A Corrugated Steel Prefab in Australia Throws a Curve

Transported in a single shipping container and raised in two weeks, this clam-shaped cabin nestles against a rocky outcrop outside Sydney.

The idea of a prefabricated cabin, with components light enough to carry and assemble without heavy machinery, had long had a siren call for owner and architect Mark Fullagar. After many nights sketching and dreaming of the perfect solution, Fullagar came up with the Fabshack-a 540-square-foot cabin with 90 percent of its structure built off-site.

Architect Mark Fullgar chose corrugated steel, aluminum window frames, and strengthened glass-cost-effective, non-combustible materials, given the cabin’s location in a rural fire zone.

Fabshack is designed to be adaptive to many different site configurations. In this instance, it nestles into a rock outcropping on the architect’s property northwest of Sydney.

Designed and built by Fullagar, the compact, comfortable cabin has a queen-size Murphy bed, seating area, storage, open kitchen and dining room, bathroom, laundry room, and deck from which to enjoy mountain views on his 26-acre property in Cattai, a suburb of Sydney, Australia.

A north-facing veranda includes an outdoor seating area adjacent to a stone fire pit.

The cabin is constructed of cost-effective, non-combustible materials in 8-foot-wide bays. Each bay consists of hollow-insulated plywood panels nestled within a steel frame, elevated on piers that lift the structure above the ground. Insulated plywood forms the continuous ceiling and curved wall of the cabin, creating a soft interior while facilitating necessary rainwater drainage on the outside.

The kitchen is fully equipped with appliances and storage, and accommodates a small table.

A green linoleum countertop and black cabinets add a pop of color to the wood interiors. Open shelving provides additional storage.

A recessed light extends along the length of the cabin, from the kitchen through to the living room.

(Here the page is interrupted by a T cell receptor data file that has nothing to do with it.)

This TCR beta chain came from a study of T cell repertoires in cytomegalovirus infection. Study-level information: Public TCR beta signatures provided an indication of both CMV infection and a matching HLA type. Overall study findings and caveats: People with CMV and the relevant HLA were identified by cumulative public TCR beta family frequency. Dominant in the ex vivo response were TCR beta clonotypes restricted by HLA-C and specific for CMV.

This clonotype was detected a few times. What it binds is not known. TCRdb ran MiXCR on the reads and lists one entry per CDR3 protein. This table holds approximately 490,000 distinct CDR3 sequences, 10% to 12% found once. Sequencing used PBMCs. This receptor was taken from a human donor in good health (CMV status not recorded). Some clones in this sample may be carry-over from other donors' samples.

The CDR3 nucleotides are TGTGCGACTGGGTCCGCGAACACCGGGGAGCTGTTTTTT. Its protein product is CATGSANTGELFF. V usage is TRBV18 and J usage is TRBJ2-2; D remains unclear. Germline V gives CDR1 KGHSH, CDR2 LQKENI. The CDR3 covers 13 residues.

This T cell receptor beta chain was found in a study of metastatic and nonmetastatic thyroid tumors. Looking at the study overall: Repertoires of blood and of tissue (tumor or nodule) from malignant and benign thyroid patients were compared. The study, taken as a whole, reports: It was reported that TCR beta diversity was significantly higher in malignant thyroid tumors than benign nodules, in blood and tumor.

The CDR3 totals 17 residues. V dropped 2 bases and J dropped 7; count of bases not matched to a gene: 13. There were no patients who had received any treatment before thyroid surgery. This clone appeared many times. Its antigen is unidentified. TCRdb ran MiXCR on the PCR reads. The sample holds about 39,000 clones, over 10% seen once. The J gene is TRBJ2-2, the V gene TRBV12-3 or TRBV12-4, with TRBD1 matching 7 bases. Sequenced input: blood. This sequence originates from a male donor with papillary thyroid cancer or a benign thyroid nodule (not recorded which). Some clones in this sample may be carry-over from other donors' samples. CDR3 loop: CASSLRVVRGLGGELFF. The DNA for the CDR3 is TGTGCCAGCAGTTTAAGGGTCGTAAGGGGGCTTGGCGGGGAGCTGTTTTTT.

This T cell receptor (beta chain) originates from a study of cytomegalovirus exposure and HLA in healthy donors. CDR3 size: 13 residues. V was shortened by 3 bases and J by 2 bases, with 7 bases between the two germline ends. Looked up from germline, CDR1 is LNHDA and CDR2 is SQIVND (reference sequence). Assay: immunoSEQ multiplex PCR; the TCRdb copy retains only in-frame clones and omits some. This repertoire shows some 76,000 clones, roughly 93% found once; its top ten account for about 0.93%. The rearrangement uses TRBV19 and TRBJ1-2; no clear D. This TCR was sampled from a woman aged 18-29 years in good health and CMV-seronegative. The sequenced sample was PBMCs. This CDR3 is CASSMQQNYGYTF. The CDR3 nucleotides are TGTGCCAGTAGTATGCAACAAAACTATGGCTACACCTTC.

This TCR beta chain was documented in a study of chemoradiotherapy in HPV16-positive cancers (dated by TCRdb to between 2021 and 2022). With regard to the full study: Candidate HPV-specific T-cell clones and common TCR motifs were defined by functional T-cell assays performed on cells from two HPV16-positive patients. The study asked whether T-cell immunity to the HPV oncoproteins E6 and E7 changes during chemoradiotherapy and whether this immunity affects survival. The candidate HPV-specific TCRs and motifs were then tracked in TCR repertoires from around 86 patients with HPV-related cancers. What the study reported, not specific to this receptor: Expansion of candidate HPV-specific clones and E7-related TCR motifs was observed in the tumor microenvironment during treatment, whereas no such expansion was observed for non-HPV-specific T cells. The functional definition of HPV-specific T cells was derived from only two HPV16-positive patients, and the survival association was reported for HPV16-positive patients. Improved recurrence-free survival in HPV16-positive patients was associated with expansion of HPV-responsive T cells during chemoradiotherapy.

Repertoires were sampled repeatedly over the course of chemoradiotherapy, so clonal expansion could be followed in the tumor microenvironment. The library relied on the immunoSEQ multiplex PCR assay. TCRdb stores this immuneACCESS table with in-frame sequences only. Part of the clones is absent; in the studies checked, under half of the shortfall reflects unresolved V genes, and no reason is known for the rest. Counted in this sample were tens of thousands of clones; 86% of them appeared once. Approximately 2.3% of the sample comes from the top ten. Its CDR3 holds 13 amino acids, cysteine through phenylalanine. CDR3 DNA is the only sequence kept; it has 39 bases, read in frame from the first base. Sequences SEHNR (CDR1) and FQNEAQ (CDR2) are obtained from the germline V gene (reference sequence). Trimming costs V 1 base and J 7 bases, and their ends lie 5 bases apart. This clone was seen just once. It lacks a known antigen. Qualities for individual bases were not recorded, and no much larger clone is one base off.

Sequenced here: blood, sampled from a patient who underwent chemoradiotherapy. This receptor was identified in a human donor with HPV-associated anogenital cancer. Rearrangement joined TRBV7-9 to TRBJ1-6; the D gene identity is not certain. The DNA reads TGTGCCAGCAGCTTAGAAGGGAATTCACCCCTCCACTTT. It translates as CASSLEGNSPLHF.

Corrugated steel, aluminum window frames, and strengthened glass create an industrial exterior. By contrast, the plywood-wrapped interior adds warmth and texture to complement the natural setting. Green linoleum countertops and black millwork enliven the muted palette. Large windows face west to take in the mountain views, with sliding shutters that protect against the afternoon sun.

Large windows face west, providing uninterrupted views of the valley below and mountains beyond. Sliding exterior shutters and low-E glazing protect the interior from afternoon sun.

A queen-size Murphy bed folds down from this interior wall, transforming open living space into a bedroom.

Wardrobe storage flanks either side of the built-in bed.

Ninety percent of the work was completed in a workshop, meaning minimal labor time was spent on site. All components were packed in one shipping container, and each component was carried by one or two people to the site.

The shower is built into the curve of the structure, maximizing the unique space.

Green linoleum countertops and black cabinets reappear in the bathroom. A south-facing window draws in plenty of natural light. Even the cabinetry and plumbing fixtures were built in the workshop.

Clerestory windows draw in additional daylight while still providing privacy.

The Fabshack demonstrates the flexibility and adaptability of prefab construction. Since the cabin is comprised of modular bays, it can be modified for different purposes or sites, its components easily dismantled and recycled, and its materials upgraded depending on preferences and budget.